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Within three months we had a server up and running, as well as a very basic UI so I could test all the “processors,” as we called them. It worked! We could do everything we needed to with audio, so it was time to build the front-end. That's where it got tricky. I started looking for a front-end dev in January 2017 and didn't manage to find anyone until May. During that time, I realized how important it is to get out there and search like crazy - at that point, my full-time was almost solely recruitment! For a few months, I was just on AngelList, LinkedIn, local dev communities, social media, etc., trying to track down people with the right skills and the inclination to work with a tiny team and a developing tool like ours. Eventually, I did find a great front-end dev through AngelList. He was quite early stage, but super enthusiastic and had a real eye for problem-solving, so I took a chance, and he's been with us ever since. He worked with React, primarily, and he set up a development workflow in Heroku to start building a UI for our existing back-end system.

Our two developers started working together, and by around September 2017, we had a working system that I could test out. I had hoped to launch our beta in September, but, thanks to some unexpected problems, we changed a bunch of things to improve the system. We were originally processing files as we went along, but it was sooooo slow. We had to change the whole process to log user input along the way, and then only apply it all at the end. So we finally managed to launch our open beta in January 2018.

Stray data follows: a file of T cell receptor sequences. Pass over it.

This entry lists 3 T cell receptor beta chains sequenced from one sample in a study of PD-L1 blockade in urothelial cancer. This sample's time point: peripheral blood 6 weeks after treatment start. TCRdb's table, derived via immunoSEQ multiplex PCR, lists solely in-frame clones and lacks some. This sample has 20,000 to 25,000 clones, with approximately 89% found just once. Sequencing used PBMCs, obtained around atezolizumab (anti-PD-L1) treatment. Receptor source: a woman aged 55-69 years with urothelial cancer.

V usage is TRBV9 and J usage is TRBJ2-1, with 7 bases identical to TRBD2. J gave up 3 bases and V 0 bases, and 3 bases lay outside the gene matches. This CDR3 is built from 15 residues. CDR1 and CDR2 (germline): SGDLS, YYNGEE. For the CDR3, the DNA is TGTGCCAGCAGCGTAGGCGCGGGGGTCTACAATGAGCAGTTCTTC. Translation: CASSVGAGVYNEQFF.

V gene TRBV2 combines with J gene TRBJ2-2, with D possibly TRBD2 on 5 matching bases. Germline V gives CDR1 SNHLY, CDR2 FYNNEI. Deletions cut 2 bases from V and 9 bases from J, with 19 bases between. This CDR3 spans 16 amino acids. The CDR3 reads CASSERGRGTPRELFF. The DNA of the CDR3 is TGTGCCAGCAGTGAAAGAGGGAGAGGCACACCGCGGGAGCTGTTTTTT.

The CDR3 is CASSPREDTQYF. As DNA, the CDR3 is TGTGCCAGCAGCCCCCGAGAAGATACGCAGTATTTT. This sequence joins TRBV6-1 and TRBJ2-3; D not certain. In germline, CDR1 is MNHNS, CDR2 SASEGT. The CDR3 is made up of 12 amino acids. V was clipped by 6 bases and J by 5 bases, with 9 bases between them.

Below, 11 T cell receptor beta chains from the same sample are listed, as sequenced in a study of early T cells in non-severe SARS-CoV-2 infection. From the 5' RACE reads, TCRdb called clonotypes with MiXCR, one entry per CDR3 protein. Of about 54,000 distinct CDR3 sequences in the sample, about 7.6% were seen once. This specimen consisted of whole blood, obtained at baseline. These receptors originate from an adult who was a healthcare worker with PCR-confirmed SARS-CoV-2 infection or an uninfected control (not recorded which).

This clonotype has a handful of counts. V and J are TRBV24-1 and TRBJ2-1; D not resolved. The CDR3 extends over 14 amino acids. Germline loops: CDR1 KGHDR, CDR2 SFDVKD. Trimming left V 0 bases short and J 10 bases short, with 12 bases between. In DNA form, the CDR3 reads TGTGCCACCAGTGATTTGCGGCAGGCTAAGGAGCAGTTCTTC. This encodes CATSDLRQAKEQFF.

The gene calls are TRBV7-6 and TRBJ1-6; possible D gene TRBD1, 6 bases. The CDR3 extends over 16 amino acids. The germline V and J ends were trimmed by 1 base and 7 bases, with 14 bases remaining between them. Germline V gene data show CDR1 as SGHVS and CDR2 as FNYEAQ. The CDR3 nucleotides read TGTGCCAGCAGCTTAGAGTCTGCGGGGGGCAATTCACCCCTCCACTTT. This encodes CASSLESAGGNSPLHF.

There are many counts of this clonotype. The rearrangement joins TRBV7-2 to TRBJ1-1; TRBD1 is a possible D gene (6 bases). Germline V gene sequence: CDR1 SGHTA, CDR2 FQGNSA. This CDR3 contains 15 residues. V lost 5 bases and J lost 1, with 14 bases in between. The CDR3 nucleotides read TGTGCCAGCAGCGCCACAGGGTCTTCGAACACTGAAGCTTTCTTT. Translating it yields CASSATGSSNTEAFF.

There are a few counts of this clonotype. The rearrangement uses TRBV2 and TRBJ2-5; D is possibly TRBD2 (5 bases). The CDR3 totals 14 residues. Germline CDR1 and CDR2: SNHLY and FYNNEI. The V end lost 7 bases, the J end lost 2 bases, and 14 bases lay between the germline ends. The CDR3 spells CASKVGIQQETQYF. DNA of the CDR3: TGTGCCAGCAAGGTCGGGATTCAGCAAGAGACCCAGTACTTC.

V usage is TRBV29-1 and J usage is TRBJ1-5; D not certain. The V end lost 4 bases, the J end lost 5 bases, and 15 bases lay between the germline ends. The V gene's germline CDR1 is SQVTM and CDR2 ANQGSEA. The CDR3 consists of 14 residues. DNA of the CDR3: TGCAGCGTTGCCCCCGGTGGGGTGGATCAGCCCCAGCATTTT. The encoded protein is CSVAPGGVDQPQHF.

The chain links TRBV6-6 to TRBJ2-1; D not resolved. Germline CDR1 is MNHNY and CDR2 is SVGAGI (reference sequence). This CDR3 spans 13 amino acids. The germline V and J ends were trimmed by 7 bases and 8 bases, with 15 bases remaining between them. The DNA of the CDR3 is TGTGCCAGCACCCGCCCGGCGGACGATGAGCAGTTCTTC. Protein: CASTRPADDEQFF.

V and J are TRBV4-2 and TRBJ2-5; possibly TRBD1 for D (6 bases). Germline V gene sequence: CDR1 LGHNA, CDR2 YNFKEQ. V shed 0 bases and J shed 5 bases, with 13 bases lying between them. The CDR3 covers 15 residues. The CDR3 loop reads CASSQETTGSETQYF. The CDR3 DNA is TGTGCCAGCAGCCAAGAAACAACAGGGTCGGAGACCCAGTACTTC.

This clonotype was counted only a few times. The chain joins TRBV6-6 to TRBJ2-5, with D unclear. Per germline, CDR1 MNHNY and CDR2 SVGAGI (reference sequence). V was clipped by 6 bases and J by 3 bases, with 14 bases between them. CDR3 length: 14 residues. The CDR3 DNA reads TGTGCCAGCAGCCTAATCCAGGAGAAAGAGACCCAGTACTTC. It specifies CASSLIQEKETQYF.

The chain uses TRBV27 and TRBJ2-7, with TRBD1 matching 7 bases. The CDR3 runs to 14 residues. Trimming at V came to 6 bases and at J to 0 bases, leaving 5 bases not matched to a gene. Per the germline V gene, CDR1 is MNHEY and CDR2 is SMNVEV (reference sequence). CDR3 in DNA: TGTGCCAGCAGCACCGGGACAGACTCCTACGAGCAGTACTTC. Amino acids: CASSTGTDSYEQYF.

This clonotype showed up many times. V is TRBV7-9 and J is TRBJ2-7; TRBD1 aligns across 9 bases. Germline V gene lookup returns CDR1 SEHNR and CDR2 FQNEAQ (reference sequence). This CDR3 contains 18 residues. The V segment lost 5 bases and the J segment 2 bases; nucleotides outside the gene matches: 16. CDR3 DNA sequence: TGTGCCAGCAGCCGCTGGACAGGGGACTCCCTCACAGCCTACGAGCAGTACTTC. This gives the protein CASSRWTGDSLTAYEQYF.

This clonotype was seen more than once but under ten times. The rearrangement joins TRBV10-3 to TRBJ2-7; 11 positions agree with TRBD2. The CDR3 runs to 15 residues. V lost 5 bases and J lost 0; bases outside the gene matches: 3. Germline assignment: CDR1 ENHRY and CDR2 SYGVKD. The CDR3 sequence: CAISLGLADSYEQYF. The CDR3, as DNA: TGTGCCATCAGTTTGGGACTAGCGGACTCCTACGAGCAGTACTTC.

Throughout, I was splitting my time between running ThePodcastHost.com and Alitu. We secured some local research and development funding (through the local government, designed to help companies take risks and build new products), but we had to match it. We used the income from our main site to fund development, so part of my job was to continue to grow client income, affiliate income, and membership income within The Podcast Host. Alitu took most of my focus, though!

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How have you attracted users and grown Alitu?

We launched the open beta to our existing email list of around 5,000. I sent out a few teasers in September and October 2017, drip-feeding details of what Alitu was and what it would do for people. This led to a wait list of sorts, which was really just a tag inside our Convertkit account. The wait list grew a little cold, though, through November and December as we were more and more delayed by pretty big final hurdles (working with big media files through a browser is a bitch). So, by the time I launched the beta sign-ups, we only got around 50 active users from a wait list of approximately 400. That was a learning moment for me - either keep the teases until you know you're ready to launch or, and this might be the better route, turn them into a narrative and make them ongoing. I think if I'd treated the tease emails more as a behind-the-scenes story released every couple of weeks from September through to January, it would have kept people much more involved. Instead, I just did a standard “coming soon” announcement two or three times, and then failed to deliver on the “soon” aspect.